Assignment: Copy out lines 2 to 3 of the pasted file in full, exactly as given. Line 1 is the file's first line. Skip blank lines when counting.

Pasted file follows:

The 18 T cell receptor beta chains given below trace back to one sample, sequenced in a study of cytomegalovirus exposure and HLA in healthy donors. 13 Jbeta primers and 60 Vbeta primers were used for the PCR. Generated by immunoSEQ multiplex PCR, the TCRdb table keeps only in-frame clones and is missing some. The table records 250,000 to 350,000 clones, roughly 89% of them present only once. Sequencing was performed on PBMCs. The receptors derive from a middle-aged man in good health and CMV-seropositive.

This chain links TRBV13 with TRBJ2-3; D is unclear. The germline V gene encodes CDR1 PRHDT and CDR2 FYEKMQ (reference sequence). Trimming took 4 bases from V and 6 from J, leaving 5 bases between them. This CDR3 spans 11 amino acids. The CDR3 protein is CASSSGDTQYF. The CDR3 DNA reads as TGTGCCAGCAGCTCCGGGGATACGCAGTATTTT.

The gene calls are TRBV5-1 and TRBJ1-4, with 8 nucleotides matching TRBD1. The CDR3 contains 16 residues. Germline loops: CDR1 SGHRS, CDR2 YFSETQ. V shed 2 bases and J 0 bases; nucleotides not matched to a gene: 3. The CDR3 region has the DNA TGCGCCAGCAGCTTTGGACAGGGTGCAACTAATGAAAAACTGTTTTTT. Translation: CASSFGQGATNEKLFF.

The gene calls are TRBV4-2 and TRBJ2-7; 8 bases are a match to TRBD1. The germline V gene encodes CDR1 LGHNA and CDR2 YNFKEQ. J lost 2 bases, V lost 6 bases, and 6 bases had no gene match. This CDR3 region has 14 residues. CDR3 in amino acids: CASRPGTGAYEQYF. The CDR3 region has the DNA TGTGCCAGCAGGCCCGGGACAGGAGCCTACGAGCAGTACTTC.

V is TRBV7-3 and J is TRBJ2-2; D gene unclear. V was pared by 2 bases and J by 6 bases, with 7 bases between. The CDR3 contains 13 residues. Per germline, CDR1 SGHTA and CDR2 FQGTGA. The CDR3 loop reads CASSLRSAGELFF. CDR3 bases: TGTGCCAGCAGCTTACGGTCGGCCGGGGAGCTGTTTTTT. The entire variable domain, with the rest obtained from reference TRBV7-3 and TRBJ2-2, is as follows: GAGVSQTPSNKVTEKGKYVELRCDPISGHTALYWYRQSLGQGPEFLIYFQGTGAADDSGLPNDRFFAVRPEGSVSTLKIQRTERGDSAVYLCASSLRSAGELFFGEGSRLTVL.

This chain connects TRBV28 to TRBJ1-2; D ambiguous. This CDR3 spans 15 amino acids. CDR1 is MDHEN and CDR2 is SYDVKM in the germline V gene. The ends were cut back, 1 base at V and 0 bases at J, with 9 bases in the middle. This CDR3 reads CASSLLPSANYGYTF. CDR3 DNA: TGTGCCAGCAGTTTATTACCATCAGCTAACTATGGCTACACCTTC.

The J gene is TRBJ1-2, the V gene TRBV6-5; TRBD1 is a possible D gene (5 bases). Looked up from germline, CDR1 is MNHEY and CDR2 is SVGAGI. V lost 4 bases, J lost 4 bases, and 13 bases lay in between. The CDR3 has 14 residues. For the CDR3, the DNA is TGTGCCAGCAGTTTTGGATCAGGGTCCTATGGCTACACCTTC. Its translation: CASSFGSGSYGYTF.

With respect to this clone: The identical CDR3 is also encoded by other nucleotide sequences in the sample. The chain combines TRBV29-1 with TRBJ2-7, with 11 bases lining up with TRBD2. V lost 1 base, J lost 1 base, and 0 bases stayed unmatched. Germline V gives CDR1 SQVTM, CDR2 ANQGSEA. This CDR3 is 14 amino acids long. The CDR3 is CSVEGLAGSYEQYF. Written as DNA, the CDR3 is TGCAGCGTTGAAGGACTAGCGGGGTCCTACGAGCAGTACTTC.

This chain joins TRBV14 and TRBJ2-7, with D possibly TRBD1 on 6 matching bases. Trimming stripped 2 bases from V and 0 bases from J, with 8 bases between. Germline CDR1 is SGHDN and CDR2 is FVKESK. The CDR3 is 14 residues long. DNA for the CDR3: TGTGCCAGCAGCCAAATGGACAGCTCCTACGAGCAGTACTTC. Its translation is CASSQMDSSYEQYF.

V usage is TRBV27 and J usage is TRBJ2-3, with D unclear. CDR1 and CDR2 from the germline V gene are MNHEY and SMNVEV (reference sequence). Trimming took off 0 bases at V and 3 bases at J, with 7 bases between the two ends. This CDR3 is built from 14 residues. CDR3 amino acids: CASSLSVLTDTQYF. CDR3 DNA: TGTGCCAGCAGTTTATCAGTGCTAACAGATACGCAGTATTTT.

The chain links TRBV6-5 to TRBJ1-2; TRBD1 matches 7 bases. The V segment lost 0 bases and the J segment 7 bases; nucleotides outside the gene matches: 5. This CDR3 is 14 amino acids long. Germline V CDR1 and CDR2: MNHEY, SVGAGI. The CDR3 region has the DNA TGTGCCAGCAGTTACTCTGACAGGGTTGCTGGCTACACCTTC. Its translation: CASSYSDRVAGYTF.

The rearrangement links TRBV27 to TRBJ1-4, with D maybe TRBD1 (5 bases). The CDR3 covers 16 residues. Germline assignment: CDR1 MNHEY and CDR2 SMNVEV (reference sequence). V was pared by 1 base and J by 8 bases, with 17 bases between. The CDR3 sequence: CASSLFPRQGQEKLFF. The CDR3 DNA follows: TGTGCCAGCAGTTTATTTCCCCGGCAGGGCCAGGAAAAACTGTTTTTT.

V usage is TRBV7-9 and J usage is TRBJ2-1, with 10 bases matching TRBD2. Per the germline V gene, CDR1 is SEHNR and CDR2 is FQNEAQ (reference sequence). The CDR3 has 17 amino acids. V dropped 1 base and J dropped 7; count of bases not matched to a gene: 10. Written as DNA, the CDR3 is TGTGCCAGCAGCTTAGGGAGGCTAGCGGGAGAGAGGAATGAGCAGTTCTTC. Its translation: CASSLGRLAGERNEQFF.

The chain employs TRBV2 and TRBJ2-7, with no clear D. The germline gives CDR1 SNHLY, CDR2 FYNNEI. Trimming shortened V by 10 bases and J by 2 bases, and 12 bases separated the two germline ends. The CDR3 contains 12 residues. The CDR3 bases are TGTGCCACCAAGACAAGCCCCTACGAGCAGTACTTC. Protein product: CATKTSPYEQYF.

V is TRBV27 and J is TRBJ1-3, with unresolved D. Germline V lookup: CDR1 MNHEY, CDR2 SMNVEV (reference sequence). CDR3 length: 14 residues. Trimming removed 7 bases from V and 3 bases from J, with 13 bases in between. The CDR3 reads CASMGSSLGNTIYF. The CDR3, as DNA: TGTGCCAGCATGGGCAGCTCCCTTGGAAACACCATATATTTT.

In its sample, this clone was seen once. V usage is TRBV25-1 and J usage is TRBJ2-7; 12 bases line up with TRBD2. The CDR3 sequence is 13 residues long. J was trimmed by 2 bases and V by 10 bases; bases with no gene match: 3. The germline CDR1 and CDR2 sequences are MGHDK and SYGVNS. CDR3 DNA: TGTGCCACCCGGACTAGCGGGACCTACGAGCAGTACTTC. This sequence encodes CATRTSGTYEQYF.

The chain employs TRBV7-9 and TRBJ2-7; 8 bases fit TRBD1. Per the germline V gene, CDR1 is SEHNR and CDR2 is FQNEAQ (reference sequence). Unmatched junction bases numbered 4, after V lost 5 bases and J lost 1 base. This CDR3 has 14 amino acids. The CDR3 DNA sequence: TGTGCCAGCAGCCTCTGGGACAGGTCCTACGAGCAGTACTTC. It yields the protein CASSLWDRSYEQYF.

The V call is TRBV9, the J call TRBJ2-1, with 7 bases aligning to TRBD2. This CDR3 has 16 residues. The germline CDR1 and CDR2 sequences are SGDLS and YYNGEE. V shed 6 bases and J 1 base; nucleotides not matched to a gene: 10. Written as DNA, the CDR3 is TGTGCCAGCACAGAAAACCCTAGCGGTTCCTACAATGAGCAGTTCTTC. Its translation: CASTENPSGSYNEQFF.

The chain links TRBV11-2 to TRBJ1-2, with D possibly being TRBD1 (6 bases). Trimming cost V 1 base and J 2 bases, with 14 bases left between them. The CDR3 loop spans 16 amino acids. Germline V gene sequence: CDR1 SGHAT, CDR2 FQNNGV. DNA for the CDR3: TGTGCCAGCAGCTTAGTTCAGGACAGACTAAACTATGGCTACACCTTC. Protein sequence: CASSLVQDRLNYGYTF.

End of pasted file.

This chain links TRBV13 with TRBJ2-3; D is unclear. The germline V gene encodes CDR1 PRHDT and CDR2 FYEKMQ (reference sequence). Trimming took 4 bases from V and 6 from J, leaving 5 bases between them. This CDR3 spans 11 amino acids. The CDR3 protein is CASSSGDTQYF. The CDR3 DNA reads as TGTGCCAGCAGCTCCGGGGATACGCAGTATTTT.

The gene calls are TRBV5-1 and TRBJ1-4, with 8 nucleotides matching TRBD1. The CDR3 contains 16 residues. Germline loops: CDR1 SGHRS, CDR2 YFSETQ. V shed 2 bases and J 0 bases; nucleotides not matched to a gene: 3. The CDR3 region has the DNA TGCGCCAGCAGCTTTGGACAGGGTGCAACTAATGAAAAACTGTTTTTT. Translation: CASSFGQGATNEKLFF.